The story of an African American nurse (played to ass-kickin’ perfection by Pam Grier), who turns vigilante on the inner city drug dealers who get her younger sister hooked on smack, Coffy isn’t your average exploitative B-movie; throughout the course of its gritty narrative it provides sly commentary on the damaging effects of drugs, prostitution and police/government corruption on black urban communities. Don’t get me wrong, while it demonstrates the extremes that already marginalised and desperate individuals will go to when they receive no help or recognition from wider society, it has some exploitative fun along the way (case in point: the fight scene in the brothel in which Grier stows razors in her hair to cut up her opponent). To label it solely as an exploitation movie isn’t doing it justice though. With a strong and resourceful female character – who isn’t averse to using her sexuality when she needs to – driving the story and an unapologetic anti-drug message at its core, the film made Grier into a genre icon and is now regarded as a blaxploitation classic.
It was easy for him because he really didn’t believe it was comin’, but it ain’t gonna be easy for you, because you better believe it’s comin’!
Born in Los Angeles in 1940, composer Roy Ayers hailed from a music-loving family – his mother and father played piano and trombone respectively – and he began playing piano at age five before moving on to steel guitar and his instrument of choice, the vibraphone. Prior to attending Los Angeles City College to study music theory, Ayers formed several jazz bands – including Jefferson Combo and the Latin Lyrics – and by the early sixties he had already ventured into the recording industry. Fusing funk, soul and jazz, Ayers recorded a number of critically and commercially successful albums before he was approached by Jack Hill to score his 1973 blaxploitation flick, Coffy.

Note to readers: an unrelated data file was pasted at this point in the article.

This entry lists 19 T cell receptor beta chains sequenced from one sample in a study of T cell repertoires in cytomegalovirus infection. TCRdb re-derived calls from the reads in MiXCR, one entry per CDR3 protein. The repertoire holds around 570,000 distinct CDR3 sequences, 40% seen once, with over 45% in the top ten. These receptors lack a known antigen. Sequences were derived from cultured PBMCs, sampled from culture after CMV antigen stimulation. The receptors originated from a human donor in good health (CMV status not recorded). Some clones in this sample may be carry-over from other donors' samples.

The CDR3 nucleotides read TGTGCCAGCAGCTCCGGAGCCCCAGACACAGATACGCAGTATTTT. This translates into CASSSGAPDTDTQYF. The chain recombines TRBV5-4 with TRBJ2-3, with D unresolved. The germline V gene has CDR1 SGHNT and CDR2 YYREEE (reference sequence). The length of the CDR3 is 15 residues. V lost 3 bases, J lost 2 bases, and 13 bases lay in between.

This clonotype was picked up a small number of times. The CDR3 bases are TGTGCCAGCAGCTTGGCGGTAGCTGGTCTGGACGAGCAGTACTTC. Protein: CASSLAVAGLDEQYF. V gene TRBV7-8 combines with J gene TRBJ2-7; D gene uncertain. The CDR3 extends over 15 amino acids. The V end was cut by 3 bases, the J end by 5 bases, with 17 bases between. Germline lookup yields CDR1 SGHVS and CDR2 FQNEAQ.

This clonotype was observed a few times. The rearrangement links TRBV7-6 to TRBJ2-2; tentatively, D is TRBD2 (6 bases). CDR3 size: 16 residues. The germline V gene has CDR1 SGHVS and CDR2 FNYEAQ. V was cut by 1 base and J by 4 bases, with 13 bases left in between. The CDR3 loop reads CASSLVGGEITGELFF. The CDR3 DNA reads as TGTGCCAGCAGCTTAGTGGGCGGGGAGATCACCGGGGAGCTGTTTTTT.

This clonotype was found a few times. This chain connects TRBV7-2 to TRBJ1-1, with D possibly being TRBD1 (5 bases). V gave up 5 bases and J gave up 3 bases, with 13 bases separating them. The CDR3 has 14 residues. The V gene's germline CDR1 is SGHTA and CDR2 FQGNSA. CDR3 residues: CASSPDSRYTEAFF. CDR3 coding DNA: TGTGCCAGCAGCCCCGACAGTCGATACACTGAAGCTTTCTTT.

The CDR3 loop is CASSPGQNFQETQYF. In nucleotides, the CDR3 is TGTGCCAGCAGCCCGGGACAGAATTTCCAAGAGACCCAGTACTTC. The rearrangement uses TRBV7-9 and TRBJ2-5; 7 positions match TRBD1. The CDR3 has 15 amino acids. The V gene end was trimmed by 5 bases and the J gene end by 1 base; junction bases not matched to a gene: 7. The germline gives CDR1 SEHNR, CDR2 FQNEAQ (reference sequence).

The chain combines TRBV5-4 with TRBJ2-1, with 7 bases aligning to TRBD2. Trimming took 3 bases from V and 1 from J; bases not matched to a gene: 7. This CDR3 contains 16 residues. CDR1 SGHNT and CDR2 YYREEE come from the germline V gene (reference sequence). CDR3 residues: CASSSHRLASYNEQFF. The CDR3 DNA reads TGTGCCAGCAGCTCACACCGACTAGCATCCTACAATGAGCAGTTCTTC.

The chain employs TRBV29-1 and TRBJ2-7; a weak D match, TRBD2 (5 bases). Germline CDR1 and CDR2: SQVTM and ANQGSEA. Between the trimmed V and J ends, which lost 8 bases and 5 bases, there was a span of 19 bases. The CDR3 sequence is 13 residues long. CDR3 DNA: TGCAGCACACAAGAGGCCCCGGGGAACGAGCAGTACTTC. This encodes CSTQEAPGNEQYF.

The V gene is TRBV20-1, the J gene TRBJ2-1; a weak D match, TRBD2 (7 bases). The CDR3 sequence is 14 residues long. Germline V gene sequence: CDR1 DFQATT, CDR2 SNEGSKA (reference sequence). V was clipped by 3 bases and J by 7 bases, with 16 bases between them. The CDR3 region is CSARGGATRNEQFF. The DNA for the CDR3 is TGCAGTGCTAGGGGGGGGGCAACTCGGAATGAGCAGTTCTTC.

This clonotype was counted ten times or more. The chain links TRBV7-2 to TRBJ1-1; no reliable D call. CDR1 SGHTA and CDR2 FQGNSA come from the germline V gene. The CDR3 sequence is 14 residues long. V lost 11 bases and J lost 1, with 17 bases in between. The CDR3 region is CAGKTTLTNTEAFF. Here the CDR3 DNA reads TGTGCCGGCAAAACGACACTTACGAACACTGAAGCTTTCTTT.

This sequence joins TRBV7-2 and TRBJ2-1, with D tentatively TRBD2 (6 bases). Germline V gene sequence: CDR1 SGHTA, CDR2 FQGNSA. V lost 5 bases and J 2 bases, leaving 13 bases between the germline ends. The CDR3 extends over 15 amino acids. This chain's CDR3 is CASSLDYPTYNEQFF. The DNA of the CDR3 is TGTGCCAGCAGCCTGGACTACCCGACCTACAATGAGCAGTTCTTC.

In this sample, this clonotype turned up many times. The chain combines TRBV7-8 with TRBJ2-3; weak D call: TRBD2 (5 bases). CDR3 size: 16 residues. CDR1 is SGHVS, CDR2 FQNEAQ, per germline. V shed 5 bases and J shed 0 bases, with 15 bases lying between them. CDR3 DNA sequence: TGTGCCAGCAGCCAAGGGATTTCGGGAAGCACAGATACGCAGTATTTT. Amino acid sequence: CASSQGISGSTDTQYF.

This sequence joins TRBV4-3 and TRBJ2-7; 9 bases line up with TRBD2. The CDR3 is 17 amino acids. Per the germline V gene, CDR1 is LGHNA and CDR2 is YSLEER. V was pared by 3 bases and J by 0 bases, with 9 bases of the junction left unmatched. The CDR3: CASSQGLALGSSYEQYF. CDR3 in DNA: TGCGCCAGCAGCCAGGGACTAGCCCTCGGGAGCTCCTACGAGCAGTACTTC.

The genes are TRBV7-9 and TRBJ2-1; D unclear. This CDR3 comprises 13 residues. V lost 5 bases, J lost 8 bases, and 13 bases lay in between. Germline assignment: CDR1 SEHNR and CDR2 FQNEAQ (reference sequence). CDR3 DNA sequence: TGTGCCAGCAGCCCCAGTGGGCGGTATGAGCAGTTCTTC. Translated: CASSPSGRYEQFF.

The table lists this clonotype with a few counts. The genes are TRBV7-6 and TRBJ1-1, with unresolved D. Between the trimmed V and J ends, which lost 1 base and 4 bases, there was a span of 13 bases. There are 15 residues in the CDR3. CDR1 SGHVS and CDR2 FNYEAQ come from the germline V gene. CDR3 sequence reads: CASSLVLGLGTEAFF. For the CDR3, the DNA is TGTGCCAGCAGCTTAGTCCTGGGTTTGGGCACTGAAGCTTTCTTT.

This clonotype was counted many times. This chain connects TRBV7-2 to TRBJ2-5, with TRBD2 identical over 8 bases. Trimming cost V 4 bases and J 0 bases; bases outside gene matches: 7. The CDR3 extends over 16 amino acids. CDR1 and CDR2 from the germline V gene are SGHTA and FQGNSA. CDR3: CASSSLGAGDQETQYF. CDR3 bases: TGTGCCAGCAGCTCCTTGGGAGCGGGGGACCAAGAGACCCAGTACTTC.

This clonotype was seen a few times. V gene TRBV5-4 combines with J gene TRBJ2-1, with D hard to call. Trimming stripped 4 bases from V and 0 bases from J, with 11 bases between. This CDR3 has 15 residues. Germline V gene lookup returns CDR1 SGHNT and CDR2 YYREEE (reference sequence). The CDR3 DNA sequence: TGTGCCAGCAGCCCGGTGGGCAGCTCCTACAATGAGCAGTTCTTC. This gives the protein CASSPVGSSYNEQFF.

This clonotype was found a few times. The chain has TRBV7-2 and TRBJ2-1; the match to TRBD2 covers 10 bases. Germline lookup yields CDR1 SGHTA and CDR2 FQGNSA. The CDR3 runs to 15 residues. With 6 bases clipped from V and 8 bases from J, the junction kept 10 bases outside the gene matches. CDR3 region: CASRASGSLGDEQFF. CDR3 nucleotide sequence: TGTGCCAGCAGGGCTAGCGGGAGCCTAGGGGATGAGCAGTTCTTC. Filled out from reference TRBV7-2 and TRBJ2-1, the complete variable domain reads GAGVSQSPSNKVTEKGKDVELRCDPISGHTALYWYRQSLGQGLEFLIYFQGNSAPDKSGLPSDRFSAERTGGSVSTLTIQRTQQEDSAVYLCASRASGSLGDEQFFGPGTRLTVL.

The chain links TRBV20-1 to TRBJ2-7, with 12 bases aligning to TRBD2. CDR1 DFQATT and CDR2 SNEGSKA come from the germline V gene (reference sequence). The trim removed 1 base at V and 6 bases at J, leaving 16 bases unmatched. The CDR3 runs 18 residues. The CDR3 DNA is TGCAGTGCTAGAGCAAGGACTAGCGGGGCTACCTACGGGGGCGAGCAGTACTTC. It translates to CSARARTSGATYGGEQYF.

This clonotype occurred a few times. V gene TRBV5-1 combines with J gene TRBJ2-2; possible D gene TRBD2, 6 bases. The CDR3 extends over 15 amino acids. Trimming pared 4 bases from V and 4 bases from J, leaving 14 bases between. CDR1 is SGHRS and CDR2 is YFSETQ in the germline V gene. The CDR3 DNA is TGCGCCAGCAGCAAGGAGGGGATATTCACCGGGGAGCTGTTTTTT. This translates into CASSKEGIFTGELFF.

Often overshadowed by the likes of Isaac Hayes’ score for Shaft and Curtis Mayfield’s Superfly, Coffy’s evocative and innovative score doesn’t receive nearly as much recognition as it should. Crafted around Ayers’ signature vibes, it boasts an atmospheric edge head and shoulders above its peers. The amalgamation of straight up funk, smooth soul and electric jazz creates a rich, lively texture, while imbuing the film with emotive depth. Ayers’s score was also used extensively by Quentin Tarantino throughout Jackie Brown.
The funky psychedelia of opener Coffy is the Color and Brawling Broads really showcase Ayers’ virtuoso vibes as he hammers out increasingly complex melodies. Similarly, Priscilla’s Theme, which, after a bosa-nova style opening with flutes and swooning bass, boasts some of Ayers’ most dizzying vibes and helps establish the scene for the funky delights to come. Elsewhere the smooth, laid-back groove of Shining Symbol features floaty, airy vibes and soulful vocals courtesy of Wayne Garfield, while infectious jazz melodies collide with funky riffs on Escape with its scurrying bongo beats, creepy baseline, barking brass and suspenseful pace. Surprises abound on Making Love and Vittroni’s Theme – King is Dead, with the inclusion of a harpsichord; accompanying lazy trumpets on the former, and providing the latter with an air of clandestine reverence. The shimmering Coffy Sauna, with its elated vocals, gives way to King’s Last Ride, another impossibly funky, guitar-snarling strut of a track, before the tempo is lowered on Coffy Baby, with its jazzy bass-line, dreamy vibes, string arrangements and sumptuous vocals courtesy of Denise Bridgewater. The distorted guitars on End of Sugarman conjure something a little more sinister, and eventually bring this gem of a soundtrack to a fitting close.
You want to spit on me and make me crawl? I’m gonna piss on your grave tomorrow.
As is usual when I fall for a score, I find it so difficult to select one track to include here. With a soundtrack like Coffy’s, this decision proved doubly difficult. I eventually opted for the spunky Aragon, which displays unexpected nuances amidst the catchy brass chorus with epileptic organ pieces, rumbling piano and guitar wah-wahs. Hopefully it will encourage you to seek out this album and listen to it in its entirety. You’ll be glad you did.
Here is the Music Player. You need to installl flash player to show this cool thing!